Smart Voices. Empowering Conversations.
Featuring Jenna Lyons & Céline Talabaza
Presenting episode 5 of the Think Beautifully series, Women in Business: Success Lies in Who You Truly Are with Jenna Lyons.
In the episode, hosted by our CEO Céline Talabaza, Jenna discusses how confidence and self-expression allow her to leverage her uniqueness and turn it into success, all while still being authentic to her true self.
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Céline Talabaza (00:01): Welcome to the Think Beautifully
series by Nobel Panacea. Today I am very excited. We have an exceptional guest in so many ways.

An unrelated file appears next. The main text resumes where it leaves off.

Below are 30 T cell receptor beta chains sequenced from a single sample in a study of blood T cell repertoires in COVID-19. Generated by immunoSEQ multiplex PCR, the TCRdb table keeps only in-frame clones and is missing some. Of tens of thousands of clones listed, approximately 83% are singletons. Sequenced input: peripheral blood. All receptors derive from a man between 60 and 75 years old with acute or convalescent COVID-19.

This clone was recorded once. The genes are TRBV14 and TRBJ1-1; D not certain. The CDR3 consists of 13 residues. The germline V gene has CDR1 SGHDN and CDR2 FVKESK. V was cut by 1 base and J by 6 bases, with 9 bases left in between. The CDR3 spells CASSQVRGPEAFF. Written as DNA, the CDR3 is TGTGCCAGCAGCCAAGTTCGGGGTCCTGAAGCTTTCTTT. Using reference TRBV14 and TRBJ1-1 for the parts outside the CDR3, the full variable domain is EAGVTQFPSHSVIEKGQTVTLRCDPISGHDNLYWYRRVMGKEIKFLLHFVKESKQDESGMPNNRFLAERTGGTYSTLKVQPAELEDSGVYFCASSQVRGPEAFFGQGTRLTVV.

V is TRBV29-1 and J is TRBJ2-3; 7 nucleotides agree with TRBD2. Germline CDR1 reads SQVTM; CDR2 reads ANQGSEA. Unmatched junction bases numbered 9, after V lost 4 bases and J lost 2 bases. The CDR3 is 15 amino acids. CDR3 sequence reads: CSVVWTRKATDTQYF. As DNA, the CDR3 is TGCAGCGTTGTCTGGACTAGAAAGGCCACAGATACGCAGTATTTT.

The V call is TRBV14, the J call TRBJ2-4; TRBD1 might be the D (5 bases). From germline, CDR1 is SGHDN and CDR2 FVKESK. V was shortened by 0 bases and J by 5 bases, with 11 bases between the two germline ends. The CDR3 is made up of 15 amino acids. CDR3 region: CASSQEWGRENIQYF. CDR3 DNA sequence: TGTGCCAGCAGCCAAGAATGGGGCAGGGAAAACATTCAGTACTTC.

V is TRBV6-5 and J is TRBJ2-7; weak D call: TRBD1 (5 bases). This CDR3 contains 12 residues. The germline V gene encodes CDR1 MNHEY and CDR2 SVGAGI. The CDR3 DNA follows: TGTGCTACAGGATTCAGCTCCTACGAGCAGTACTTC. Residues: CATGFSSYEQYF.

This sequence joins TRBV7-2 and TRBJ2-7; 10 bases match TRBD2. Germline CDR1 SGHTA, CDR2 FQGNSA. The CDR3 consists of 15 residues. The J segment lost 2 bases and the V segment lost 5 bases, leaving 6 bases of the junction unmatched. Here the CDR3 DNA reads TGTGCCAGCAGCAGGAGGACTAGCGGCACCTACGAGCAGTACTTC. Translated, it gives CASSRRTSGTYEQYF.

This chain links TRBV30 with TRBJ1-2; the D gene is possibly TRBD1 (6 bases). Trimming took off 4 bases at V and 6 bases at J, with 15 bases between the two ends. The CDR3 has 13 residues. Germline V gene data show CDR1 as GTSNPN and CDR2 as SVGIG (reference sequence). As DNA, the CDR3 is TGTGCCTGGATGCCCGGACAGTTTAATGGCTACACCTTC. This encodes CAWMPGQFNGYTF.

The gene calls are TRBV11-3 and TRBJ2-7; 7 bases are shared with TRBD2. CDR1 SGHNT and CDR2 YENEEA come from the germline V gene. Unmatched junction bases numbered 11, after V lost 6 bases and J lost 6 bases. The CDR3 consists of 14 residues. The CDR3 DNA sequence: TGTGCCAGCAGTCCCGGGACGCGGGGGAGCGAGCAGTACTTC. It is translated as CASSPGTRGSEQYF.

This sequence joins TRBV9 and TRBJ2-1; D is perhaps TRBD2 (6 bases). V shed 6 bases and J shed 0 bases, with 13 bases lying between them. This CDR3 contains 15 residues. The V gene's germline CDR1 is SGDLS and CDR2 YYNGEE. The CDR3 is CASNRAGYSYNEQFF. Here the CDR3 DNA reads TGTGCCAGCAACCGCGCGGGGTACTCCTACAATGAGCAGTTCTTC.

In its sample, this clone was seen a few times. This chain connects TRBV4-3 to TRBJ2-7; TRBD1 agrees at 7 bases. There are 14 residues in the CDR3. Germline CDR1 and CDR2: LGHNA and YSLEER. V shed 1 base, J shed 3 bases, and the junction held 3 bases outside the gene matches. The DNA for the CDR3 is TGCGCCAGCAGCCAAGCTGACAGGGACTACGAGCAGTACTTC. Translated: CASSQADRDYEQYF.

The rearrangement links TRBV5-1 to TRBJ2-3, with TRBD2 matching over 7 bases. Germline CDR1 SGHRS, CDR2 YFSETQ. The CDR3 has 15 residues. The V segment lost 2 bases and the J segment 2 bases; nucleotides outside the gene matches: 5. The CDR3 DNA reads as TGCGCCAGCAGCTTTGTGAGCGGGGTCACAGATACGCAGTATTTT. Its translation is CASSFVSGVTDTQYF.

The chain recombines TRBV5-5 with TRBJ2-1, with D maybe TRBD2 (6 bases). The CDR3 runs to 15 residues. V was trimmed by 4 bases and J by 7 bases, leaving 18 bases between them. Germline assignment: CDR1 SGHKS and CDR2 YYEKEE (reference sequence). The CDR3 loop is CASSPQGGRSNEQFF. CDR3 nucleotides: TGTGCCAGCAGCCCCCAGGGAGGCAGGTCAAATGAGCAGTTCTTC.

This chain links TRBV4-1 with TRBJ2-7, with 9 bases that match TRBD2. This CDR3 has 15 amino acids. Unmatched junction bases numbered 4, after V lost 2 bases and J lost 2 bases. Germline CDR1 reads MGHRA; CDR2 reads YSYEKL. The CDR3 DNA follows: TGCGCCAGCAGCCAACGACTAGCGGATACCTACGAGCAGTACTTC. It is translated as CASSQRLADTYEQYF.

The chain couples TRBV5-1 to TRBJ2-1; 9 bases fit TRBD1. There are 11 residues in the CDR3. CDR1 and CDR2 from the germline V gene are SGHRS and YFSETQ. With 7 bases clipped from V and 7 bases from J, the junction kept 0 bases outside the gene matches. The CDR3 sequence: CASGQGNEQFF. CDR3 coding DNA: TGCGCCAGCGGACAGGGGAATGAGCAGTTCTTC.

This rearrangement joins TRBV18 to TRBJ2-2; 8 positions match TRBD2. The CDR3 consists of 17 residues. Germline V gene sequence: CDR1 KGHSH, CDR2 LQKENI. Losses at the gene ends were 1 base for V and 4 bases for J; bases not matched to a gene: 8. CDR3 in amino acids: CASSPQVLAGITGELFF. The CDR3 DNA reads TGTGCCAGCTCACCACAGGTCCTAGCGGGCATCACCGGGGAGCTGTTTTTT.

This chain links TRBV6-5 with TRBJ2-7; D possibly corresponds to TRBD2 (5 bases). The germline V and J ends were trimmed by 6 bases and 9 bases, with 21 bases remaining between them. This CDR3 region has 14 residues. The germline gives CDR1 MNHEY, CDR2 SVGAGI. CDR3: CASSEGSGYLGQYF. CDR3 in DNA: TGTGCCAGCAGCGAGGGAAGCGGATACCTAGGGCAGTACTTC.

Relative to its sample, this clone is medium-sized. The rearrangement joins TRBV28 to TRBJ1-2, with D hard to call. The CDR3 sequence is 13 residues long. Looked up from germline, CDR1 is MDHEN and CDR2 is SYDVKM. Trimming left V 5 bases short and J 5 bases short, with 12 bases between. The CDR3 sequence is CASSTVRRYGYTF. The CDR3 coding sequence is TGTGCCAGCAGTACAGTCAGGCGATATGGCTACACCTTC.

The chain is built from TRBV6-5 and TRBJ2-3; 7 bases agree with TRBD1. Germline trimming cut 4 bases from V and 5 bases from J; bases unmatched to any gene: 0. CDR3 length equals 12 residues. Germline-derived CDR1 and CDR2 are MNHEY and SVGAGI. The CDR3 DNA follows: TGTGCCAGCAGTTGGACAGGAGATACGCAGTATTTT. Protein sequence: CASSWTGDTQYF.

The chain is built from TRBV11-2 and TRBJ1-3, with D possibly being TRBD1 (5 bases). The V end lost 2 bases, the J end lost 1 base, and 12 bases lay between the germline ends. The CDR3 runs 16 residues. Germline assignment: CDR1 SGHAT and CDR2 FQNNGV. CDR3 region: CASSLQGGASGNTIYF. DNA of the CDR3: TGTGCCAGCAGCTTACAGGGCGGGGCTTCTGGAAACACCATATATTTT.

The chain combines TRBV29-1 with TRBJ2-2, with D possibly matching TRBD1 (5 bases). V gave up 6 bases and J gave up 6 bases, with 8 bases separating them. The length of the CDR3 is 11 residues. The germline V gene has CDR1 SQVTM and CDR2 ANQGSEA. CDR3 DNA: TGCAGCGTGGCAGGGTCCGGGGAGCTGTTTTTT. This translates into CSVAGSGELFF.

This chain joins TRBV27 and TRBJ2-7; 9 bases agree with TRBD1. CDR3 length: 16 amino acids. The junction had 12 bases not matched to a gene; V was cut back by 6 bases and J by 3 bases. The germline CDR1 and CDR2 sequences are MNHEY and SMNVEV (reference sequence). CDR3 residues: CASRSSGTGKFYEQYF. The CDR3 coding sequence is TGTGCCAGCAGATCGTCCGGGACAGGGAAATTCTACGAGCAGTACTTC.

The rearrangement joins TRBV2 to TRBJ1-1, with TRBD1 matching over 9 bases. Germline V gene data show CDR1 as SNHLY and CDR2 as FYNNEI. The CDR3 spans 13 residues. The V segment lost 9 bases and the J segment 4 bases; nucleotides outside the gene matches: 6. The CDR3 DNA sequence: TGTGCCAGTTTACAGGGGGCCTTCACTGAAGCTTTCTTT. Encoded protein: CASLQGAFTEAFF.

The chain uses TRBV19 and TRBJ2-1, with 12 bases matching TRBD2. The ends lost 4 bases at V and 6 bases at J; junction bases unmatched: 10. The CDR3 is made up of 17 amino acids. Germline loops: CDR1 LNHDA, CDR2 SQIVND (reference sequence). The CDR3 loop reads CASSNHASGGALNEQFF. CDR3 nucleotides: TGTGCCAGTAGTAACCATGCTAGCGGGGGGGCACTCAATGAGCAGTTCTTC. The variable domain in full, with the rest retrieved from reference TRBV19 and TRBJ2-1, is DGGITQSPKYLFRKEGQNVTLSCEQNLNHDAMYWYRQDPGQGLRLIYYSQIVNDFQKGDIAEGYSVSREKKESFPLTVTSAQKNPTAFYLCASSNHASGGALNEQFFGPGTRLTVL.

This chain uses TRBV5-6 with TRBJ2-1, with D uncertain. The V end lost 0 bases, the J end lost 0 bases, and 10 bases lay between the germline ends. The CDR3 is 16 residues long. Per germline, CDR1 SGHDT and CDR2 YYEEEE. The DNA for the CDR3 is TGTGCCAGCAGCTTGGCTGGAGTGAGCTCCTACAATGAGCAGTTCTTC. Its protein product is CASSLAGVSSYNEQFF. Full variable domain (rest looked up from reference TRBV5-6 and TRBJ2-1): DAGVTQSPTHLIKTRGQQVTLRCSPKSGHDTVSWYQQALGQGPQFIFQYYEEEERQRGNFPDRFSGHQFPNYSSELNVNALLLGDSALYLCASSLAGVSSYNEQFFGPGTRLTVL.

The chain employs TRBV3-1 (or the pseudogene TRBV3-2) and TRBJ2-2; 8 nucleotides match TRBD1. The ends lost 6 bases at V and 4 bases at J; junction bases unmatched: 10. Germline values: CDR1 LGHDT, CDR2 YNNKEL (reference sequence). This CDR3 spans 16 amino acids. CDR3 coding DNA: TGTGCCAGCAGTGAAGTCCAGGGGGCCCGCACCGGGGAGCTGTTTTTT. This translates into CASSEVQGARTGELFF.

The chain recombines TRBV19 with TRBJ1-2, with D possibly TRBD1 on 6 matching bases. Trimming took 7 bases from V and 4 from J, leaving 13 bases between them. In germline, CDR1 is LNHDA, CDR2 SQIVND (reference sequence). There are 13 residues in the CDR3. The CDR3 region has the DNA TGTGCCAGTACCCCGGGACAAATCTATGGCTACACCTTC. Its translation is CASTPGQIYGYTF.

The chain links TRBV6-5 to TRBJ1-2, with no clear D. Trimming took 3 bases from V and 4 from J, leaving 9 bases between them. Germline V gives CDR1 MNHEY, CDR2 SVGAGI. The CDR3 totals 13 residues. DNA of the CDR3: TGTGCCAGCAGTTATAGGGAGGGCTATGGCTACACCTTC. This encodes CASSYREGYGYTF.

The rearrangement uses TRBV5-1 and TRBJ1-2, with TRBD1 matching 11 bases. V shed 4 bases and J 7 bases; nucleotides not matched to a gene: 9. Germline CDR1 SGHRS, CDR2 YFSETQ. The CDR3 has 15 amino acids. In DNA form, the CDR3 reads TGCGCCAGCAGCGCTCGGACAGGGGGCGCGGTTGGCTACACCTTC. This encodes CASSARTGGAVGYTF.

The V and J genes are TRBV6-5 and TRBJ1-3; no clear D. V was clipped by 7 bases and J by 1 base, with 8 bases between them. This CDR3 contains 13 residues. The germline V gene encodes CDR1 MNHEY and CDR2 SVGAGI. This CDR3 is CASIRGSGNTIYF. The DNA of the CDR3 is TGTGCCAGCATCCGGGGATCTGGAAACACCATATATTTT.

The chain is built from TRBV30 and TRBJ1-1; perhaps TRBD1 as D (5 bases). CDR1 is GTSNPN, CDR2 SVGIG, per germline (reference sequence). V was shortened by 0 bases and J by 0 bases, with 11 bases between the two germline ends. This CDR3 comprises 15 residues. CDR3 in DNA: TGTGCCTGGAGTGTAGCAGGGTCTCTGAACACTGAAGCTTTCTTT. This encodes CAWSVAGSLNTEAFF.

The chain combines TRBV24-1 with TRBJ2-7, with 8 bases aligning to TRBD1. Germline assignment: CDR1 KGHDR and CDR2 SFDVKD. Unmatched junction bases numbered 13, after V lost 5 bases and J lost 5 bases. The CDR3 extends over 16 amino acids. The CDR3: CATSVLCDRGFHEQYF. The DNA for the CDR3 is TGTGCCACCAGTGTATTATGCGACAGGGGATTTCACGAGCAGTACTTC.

Before being her most authentic self on national television, she was defined as the woman who
dresses America, president and executive creative director of J.Crew for many years. She now
runs her own brand and she creates magic everywhere she goes. Empowering others to Think
Beautifully is also thinking boldly. And we wanted to kick off this year with a key of
self-expression and empowerment, and no one else is better suited than the exceptional Jenna
Jenna Lyon (00:38): Thanks for coming to my house. Welcome to New York.
Céline Talabaza (00:40): I am extremely pleased to be here on this iconic couch and this beautiful apartment.
Jenna Lyon (00:47): Thank you so much for coming. It's nice to have you.
Céline Talabaza (00:49): So Jenna, there are so many things I want to ask you, but I really want to go back to your roots and I would like you to tell me what do you think little Jenna would say about what you've achieved and where you are today?